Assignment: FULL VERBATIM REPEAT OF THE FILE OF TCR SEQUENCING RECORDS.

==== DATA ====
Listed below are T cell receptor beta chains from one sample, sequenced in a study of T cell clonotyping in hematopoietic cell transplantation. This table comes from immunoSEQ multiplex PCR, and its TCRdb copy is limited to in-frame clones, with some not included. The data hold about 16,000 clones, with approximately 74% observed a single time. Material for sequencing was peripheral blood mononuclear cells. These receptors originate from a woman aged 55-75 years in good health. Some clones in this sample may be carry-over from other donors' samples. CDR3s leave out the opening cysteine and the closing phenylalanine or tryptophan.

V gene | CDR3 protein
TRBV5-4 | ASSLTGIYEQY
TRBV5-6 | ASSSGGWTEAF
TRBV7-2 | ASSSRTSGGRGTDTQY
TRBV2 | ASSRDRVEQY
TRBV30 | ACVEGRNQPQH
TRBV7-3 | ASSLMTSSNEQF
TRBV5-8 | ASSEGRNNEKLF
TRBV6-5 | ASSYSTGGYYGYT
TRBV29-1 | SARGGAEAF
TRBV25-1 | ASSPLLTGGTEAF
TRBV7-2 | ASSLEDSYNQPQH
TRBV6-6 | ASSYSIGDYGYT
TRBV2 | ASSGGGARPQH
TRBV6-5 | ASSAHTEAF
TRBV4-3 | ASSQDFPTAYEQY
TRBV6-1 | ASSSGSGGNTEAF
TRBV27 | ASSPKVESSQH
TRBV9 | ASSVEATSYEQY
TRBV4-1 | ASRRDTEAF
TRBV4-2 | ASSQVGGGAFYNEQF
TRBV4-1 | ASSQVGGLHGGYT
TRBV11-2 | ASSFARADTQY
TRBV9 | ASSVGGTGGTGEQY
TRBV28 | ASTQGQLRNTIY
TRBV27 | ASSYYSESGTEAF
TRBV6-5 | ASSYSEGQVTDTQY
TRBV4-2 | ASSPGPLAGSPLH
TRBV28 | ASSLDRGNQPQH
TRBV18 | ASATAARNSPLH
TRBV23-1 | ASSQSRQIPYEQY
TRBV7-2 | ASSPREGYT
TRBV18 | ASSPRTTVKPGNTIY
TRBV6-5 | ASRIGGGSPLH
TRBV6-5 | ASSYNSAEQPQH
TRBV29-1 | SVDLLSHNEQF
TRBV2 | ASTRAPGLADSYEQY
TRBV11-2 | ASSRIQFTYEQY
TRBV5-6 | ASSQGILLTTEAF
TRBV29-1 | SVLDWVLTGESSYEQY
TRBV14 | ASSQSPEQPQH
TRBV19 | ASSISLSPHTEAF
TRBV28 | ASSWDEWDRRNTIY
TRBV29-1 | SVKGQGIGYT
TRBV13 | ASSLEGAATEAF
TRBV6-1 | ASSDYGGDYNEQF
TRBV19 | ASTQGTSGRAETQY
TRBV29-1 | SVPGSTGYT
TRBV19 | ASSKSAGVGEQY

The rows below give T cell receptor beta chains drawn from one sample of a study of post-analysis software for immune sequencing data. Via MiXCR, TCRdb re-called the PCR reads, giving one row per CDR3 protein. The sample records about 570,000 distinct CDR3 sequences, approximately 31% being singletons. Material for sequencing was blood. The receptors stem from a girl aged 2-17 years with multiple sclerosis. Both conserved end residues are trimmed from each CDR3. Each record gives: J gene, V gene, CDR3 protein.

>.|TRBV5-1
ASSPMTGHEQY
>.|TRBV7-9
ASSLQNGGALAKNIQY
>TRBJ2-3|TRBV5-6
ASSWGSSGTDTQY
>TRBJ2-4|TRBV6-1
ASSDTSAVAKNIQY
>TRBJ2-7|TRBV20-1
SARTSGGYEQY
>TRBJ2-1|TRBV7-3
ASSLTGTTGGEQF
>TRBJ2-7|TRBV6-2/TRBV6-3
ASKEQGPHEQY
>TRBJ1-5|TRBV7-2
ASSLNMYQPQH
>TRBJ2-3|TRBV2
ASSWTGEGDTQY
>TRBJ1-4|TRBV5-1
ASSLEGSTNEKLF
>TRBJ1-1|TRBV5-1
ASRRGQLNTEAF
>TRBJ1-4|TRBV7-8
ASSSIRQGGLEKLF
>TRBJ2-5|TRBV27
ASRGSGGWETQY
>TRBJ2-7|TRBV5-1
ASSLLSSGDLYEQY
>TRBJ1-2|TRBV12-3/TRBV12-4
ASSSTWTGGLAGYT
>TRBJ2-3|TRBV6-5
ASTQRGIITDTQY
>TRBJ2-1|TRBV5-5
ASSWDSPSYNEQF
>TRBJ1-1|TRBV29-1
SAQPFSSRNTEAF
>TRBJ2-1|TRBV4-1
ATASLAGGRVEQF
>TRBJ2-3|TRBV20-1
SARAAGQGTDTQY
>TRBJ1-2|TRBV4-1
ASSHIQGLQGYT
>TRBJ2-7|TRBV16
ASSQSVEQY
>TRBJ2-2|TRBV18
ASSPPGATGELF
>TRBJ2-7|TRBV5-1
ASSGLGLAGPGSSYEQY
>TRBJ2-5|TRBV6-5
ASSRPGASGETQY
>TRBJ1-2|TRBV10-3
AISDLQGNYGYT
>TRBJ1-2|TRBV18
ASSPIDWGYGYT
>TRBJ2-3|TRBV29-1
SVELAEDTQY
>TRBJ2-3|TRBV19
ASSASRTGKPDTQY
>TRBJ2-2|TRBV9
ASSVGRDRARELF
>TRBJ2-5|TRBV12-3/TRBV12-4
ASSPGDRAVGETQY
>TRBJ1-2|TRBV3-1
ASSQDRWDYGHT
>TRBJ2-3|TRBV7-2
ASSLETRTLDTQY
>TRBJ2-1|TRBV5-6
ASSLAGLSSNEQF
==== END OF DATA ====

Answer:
Listed below are T cell receptor beta chains from one sample, sequenced in a study of T cell clonotyping in hematopoietic cell transplantation. This table comes from immunoSEQ multiplex PCR, and its TCRdb copy is limited to in-frame clones, with some not included. The data hold about 16,000 clones, with approximately 74% observed a single time. Material for sequencing was peripheral blood mononuclear cells. These receptors originate from a woman aged 55-75 years in good health. Some clones in this sample may be carry-over from other donors' samples. CDR3s leave out the opening cysteine and the closing phenylalanine or tryptophan.

V gene | CDR3 protein
TRBV5-4 | ASSLTGIYEQY
TRBV5-6 | ASSSGGWTEAF
TRBV7-2 | ASSSRTSGGRGTDTQY
TRBV2 | ASSRDRVEQY
TRBV30 | ACVEGRNQPQH
TRBV7-3 | ASSLMTSSNEQF
TRBV5-8 | ASSEGRNNEKLF
TRBV6-5 | ASSYSTGGYYGYT
TRBV29-1 | SARGGAEAF
TRBV25-1 | ASSPLLTGGTEAF
TRBV7-2 | ASSLEDSYNQPQH
TRBV6-6 | ASSYSIGDYGYT
TRBV2 | ASSGGGARPQH
TRBV6-5 | ASSAHTEAF
TRBV4-3 | ASSQDFPTAYEQY
TRBV6-1 | ASSSGSGGNTEAF
TRBV27 | ASSPKVESSQH
TRBV9 | ASSVEATSYEQY
TRBV4-1 | ASRRDTEAF
TRBV4-2 | ASSQVGGGAFYNEQF
TRBV4-1 | ASSQVGGLHGGYT
TRBV11-2 | ASSFARADTQY
TRBV9 | ASSVGGTGGTGEQY
TRBV28 | ASTQGQLRNTIY
TRBV27 | ASSYYSESGTEAF
TRBV6-5 | ASSYSEGQVTDTQY
TRBV4-2 | ASSPGPLAGSPLH
TRBV28 | ASSLDRGNQPQH
TRBV18 | ASATAARNSPLH
TRBV23-1 | ASSQSRQIPYEQY
TRBV7-2 | ASSPREGYT
TRBV18 | ASSPRTTVKPGNTIY
TRBV6-5 | ASRIGGGSPLH
TRBV6-5 | ASSYNSAEQPQH
TRBV29-1 | SVDLLSHNEQF
TRBV2 | ASTRAPGLADSYEQY
TRBV11-2 | ASSRIQFTYEQY
TRBV5-6 | ASSQGILLTTEAF
TRBV29-1 | SVLDWVLTGESSYEQY
TRBV14 | ASSQSPEQPQH
TRBV19 | ASSISLSPHTEAF
TRBV28 | ASSWDEWDRRNTIY
TRBV29-1 | SVKGQGIGYT
TRBV13 | ASSLEGAATEAF
TRBV6-1 | ASSDYGGDYNEQF
TRBV19 | ASTQGTSGRAETQY
TRBV29-1 | SVPGSTGYT
TRBV19 | ASSKSAGVGEQY

The rows below give T cell receptor beta chains drawn from one sample of a study of post-analysis software for immune sequencing data. Via MiXCR, TCRdb re-called the PCR reads, giving one row per CDR3 protein. The sample records about 570,000 distinct CDR3 sequences, approximately 31% being singletons. Material for sequencing was blood. The receptors stem from a girl aged 2-17 years with multiple sclerosis. Both conserved end residues are trimmed from each CDR3. Each record gives: J gene, V gene, CDR3 protein.

>.|TRBV5-1
ASSPMTGHEQY
>.|TRBV7-9
ASSLQNGGALAKNIQY
>TRBJ2-3|TRBV5-6
ASSWGSSGTDTQY
>TRBJ2-4|TRBV6-1
ASSDTSAVAKNIQY
>TRBJ2-7|TRBV20-1
SARTSGGYEQY
>TRBJ2-1|TRBV7-3
ASSLTGTTGGEQF
>TRBJ2-7|TRBV6-2/TRBV6-3
ASKEQGPHEQY
>TRBJ1-5|TRBV7-2
ASSLNMYQPQH
>TRBJ2-3|TRBV2
ASSWTGEGDTQY
>TRBJ1-4|TRBV5-1
ASSLEGSTNEKLF
>TRBJ1-1|TRBV5-1
ASRRGQLNTEAF
>TRBJ1-4|TRBV7-8
ASSSIRQGGLEKLF
>TRBJ2-5|TRBV27
ASRGSGGWETQY
>TRBJ2-7|TRBV5-1
ASSLLSSGDLYEQY
>TRBJ1-2|TRBV12-3/TRBV12-4
ASSSTWTGGLAGYT
>TRBJ2-3|TRBV6-5
ASTQRGIITDTQY
>TRBJ2-1|TRBV5-5
ASSWDSPSYNEQF
>TRBJ1-1|TRBV29-1
SAQPFSSRNTEAF
>TRBJ2-1|TRBV4-1
ATASLAGGRVEQF
>TRBJ2-3|TRBV20-1
SARAAGQGTDTQY
>TRBJ1-2|TRBV4-1
ASSHIQGLQGYT
>TRBJ2-7|TRBV16
ASSQSVEQY
>TRBJ2-2|TRBV18
ASSPPGATGELF
>TRBJ2-7|TRBV5-1
ASSGLGLAGPGSSYEQY
>TRBJ2-5|TRBV6-5
ASSRPGASGETQY
>TRBJ1-2|TRBV10-3
AISDLQGNYGYT
>TRBJ1-2|TRBV18
ASSPIDWGYGYT
>TRBJ2-3|TRBV29-1
SVELAEDTQY
>TRBJ2-3|TRBV19
ASSASRTGKPDTQY
>TRBJ2-2|TRBV9
ASSVGRDRARELF
>TRBJ2-5|TRBV12-3/TRBV12-4
ASSPGDRAVGETQY
>TRBJ1-2|TRBV3-1
ASSQDRWDYGHT
>TRBJ2-3|TRBV7-2
ASSLETRTLDTQY
>TRBJ2-1|TRBV5-6
ASSLAGLSSNEQF